Lea Boaters Collective, Green Party, Thames21, NBTA London, Residential Boat Owners’ Association, Moo Canoes, Save Lea Marshes, Alfred le Roy, The Swan Sanctuary, London Waterkeeper, Lea Rowing Club
6,885 supporters
Petitioning Wadworth's Brewery, Canal & River Trust

Re-instate boaters' rubbish disposal at the Bridge Inn, Horton, Wiltshire

Re-instate boaters' rubbish disposal at the Bridge Inn, Horton, Wiltshire To: 1. Wadworth's Brewery 2. Canal & River Trust Living or holidaying on a canal boat means you rely on the facilities provided at the canalside, such as rubbish bins, water taps, temporary and permanent moorings and sometimes car parking. Until recently, the Bridge Inn at Horton, Wiltshire was the site of rubbish bins, a water tap and a car park that boaters could use as well as long-term and visitor moorings. The rubbish bins were provided by the navigation authority Canal & River Trust on land owned by Wadworths Brewery.   On 1st August 2018 Canal & River Trust informed boaters that the bins at the Bridge Inn, Horton would be closed until further notice due to Wadworths Brewery withdrawing its consent for the bin site. We are extremely concerned about the effect on boaters, especially those who live aboard, of removing yet another essential facility on the Kennet and Avon Canal.   Boaters have already lost rubbish disposal at the Barge Inn, Honey Street; the bins at the very busy Devizes Wharf were removed for some years and only replaced with bins of much reduced capacity after lobbying on the part of boaters and others. Even before this, boaters' facilities on the Kennet and Avon Canal, a major holiday boating destination, were scarce and inadequate.   The Bridge Inn pub landlord has complained that in the past 2 years the bins were abused by companies fly-tipping and using the bins for bulky waste, rather than paying to use the Council dump on Hopton trading estate. However much of the waste inside the boaters' bins appeared to be restaurant-related, such as food packaging, not fly-tipped household or industrial waste.   There are permanent moorings at the Bridge Inn. The moorers are very concerned because refuse disposal, parking and water supply were all specified in their mooring agreements and in the advertisement for the moorings. The mooring fee reflects the facilities available and also influenced the prices boaters were willing to bid when they took part in auctions for the moorings. As of 1st August 2018 they are paying over the odds for services that have been withdrawn.   There is a 99-year lease dating from 2002 in favour of Canal & River Trust giving the navigation authority exclusive right to use the end section of the pub car park with rights of access. This is so that moorers can have vehicle access to their boats. This land could be used to re-site the bins on land that the Trust controls.   We call upon Wadworths and Canal & River Trust to re-instate the boaters' rubbish bins at the Bridge Inn, Horton and to ensure that the water tap and car park continue to be available to boaters.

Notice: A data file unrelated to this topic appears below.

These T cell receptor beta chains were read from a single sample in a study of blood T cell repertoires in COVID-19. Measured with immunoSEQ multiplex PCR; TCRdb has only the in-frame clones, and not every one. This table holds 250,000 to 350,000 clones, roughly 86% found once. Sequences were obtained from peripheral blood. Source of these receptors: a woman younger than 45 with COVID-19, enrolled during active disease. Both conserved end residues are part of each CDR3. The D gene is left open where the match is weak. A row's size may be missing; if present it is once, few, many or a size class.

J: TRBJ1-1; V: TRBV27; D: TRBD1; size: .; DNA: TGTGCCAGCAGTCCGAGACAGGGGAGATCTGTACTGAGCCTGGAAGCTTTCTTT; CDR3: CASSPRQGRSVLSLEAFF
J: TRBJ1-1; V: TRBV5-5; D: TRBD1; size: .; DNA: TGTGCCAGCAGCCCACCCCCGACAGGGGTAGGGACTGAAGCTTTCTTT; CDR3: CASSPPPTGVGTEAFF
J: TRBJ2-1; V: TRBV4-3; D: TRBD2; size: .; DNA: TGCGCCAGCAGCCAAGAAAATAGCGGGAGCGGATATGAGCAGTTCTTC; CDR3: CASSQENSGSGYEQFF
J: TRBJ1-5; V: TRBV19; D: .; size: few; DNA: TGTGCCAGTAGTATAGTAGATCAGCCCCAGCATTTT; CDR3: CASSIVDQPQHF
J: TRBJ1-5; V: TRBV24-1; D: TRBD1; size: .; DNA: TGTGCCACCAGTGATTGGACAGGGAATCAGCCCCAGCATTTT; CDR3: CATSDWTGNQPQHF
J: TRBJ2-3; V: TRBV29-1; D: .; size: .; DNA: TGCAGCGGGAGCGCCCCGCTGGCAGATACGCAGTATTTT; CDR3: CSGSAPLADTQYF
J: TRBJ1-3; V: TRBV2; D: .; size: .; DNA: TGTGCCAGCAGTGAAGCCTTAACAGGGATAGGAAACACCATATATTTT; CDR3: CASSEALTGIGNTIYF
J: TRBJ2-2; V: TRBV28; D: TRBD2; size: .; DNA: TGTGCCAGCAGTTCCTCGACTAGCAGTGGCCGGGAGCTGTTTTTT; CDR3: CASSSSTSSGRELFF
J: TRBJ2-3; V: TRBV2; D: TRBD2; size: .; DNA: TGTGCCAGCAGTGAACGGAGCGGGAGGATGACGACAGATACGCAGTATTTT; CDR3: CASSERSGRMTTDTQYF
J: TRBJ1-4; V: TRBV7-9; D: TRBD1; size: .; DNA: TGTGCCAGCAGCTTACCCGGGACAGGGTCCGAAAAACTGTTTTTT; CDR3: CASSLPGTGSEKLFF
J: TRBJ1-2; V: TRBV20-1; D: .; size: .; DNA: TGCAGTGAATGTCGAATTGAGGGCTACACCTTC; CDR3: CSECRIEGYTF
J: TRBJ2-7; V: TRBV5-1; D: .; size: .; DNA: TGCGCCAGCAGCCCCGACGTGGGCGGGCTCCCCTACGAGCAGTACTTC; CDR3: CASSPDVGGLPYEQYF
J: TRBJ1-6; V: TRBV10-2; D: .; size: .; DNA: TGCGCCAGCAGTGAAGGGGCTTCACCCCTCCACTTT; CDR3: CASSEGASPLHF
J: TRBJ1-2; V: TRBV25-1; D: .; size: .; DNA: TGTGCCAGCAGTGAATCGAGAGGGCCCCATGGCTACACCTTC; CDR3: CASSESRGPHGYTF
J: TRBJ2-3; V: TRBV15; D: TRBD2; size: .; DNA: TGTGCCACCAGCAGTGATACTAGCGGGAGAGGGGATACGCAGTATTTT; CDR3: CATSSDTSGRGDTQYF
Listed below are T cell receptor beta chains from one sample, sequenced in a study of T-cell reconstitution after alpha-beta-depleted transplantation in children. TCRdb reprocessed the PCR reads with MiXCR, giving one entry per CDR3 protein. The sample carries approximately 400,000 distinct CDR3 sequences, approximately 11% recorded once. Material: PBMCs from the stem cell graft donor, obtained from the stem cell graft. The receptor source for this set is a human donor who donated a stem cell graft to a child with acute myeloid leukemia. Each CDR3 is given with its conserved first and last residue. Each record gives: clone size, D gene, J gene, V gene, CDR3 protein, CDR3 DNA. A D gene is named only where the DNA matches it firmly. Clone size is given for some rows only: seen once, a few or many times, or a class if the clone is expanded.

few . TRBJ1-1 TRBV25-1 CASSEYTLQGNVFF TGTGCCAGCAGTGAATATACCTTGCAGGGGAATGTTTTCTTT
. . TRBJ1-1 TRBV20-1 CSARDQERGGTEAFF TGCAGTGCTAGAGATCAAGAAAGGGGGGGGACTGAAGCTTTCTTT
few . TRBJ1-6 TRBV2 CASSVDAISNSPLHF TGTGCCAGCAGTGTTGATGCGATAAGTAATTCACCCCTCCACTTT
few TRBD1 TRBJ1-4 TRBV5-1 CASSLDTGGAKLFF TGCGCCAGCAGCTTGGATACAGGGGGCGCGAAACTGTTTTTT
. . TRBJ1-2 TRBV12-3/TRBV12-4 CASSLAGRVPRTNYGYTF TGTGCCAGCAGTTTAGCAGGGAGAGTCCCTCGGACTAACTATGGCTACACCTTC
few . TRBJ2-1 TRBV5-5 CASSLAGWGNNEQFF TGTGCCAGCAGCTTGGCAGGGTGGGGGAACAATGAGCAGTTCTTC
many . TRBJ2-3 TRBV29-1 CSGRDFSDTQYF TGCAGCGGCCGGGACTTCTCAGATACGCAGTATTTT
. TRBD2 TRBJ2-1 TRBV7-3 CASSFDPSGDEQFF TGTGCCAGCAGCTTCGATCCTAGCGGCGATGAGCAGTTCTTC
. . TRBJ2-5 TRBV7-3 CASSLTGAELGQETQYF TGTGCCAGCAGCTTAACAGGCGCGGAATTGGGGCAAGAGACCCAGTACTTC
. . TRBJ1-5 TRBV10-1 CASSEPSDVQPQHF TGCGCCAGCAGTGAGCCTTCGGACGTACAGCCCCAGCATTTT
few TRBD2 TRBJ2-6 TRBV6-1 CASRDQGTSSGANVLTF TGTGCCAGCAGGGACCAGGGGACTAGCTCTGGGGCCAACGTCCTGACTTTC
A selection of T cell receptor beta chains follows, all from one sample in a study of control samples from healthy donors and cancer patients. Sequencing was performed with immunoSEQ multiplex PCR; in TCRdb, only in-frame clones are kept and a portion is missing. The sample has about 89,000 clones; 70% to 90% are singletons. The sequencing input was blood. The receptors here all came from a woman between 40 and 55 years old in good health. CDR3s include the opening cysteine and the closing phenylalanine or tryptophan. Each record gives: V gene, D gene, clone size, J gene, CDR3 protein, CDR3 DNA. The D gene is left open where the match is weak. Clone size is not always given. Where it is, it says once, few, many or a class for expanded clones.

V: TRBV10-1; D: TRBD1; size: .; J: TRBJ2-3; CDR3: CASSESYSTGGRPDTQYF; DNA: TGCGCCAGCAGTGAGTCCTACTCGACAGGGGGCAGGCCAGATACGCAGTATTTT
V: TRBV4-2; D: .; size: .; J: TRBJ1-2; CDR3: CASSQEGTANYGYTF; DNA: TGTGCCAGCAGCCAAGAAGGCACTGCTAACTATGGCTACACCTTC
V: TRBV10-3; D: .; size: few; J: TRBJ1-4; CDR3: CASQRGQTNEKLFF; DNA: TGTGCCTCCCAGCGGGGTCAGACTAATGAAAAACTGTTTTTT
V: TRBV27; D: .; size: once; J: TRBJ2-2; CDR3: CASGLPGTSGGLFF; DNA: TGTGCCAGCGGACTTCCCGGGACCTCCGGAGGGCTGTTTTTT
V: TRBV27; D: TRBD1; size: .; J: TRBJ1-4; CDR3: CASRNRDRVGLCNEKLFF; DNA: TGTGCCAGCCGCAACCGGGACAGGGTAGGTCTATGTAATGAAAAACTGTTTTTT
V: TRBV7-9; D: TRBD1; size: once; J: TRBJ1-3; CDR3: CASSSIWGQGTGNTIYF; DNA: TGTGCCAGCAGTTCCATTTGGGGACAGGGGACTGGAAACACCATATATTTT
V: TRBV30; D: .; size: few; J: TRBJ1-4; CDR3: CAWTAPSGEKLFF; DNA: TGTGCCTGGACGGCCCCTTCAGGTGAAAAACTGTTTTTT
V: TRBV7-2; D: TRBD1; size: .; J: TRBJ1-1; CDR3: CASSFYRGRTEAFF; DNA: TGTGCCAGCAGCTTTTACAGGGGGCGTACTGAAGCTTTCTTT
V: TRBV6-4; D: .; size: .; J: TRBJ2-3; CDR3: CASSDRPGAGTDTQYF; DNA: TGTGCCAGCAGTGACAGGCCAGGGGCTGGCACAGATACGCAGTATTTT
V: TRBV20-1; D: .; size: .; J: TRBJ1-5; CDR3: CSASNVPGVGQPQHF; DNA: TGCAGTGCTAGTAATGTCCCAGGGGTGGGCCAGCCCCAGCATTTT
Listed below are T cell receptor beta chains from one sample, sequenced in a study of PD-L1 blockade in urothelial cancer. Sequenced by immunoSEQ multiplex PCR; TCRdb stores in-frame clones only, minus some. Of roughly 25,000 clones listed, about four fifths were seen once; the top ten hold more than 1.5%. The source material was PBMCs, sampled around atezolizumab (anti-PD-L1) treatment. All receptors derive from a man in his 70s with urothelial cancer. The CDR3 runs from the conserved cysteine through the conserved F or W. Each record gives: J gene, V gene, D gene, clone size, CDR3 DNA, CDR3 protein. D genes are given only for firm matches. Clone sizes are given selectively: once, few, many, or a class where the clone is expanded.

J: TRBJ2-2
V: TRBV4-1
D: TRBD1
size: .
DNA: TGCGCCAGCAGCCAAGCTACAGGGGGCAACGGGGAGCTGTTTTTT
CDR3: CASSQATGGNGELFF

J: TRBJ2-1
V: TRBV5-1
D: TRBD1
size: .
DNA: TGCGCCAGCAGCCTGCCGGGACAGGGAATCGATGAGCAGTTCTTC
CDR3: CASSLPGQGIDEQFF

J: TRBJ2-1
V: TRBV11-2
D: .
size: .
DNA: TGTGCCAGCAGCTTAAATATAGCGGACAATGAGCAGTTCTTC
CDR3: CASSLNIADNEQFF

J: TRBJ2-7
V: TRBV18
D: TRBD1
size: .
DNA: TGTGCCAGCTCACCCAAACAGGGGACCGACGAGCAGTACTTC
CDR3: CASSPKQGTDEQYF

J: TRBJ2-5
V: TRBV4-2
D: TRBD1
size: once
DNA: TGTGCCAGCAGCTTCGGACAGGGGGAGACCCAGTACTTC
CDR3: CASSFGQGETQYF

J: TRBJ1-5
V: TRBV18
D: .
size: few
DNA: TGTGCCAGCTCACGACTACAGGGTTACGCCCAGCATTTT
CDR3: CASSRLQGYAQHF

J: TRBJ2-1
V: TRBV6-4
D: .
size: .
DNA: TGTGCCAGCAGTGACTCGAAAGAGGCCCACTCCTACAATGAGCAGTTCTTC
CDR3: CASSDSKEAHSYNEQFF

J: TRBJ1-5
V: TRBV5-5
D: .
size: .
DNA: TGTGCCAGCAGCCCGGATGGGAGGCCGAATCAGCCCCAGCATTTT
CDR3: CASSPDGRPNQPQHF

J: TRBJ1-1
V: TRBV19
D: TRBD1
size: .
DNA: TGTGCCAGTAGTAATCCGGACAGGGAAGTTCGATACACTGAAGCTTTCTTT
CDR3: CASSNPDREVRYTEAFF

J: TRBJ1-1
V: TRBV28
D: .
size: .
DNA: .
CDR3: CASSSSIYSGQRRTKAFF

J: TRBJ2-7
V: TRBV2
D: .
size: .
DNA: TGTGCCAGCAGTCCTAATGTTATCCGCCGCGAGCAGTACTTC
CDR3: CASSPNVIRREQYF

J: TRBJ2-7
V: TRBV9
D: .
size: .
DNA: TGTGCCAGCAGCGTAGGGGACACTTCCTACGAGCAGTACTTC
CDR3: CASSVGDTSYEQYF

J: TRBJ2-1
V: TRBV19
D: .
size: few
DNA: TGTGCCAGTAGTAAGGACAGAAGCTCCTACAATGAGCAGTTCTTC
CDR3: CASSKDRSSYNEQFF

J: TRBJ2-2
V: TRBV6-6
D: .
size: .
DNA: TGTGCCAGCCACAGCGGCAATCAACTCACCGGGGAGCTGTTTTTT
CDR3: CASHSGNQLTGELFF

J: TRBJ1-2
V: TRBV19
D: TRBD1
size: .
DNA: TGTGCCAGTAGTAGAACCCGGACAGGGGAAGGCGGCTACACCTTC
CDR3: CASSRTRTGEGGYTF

Matthew Williams
404 supporters
Save London's only floating bookshop by giving them a permanent mooring at Paddington Station.

We are absolutely not trying to shut down the book barge, Word on the Water, and there is nothing stopping it from continuing to benefit from its roving trade licence, which allows it to pop up at different locations around the canals. We agree with many of the sentiments expressed about the business and appreciate that it is valued by those who have enjoyed seeing it around London over the last few years. Long may this continue! Word on the Water, along with eight other enterprises, entered a competitive tender to secure permanent moorings at the very busy and popular spot outside the new entrance to Paddington Station. We appreciate that they were disappointed at not securing the mooring, but this does not stop them from continuing to carry out their business as a roving trader at different locations across London, as their licence allows them. As a charity entrusted with the care of 2,000 miles of canals and rivers in England and Wales, we have a responsibility to secure the best deal for the canal and its visitors, and to earn the vital resources needed to maintain the nation’s historic waterways. We cannot give one particular enterprise special treatment or, as a charity, charge them below market rates for a high value location.

5 years ago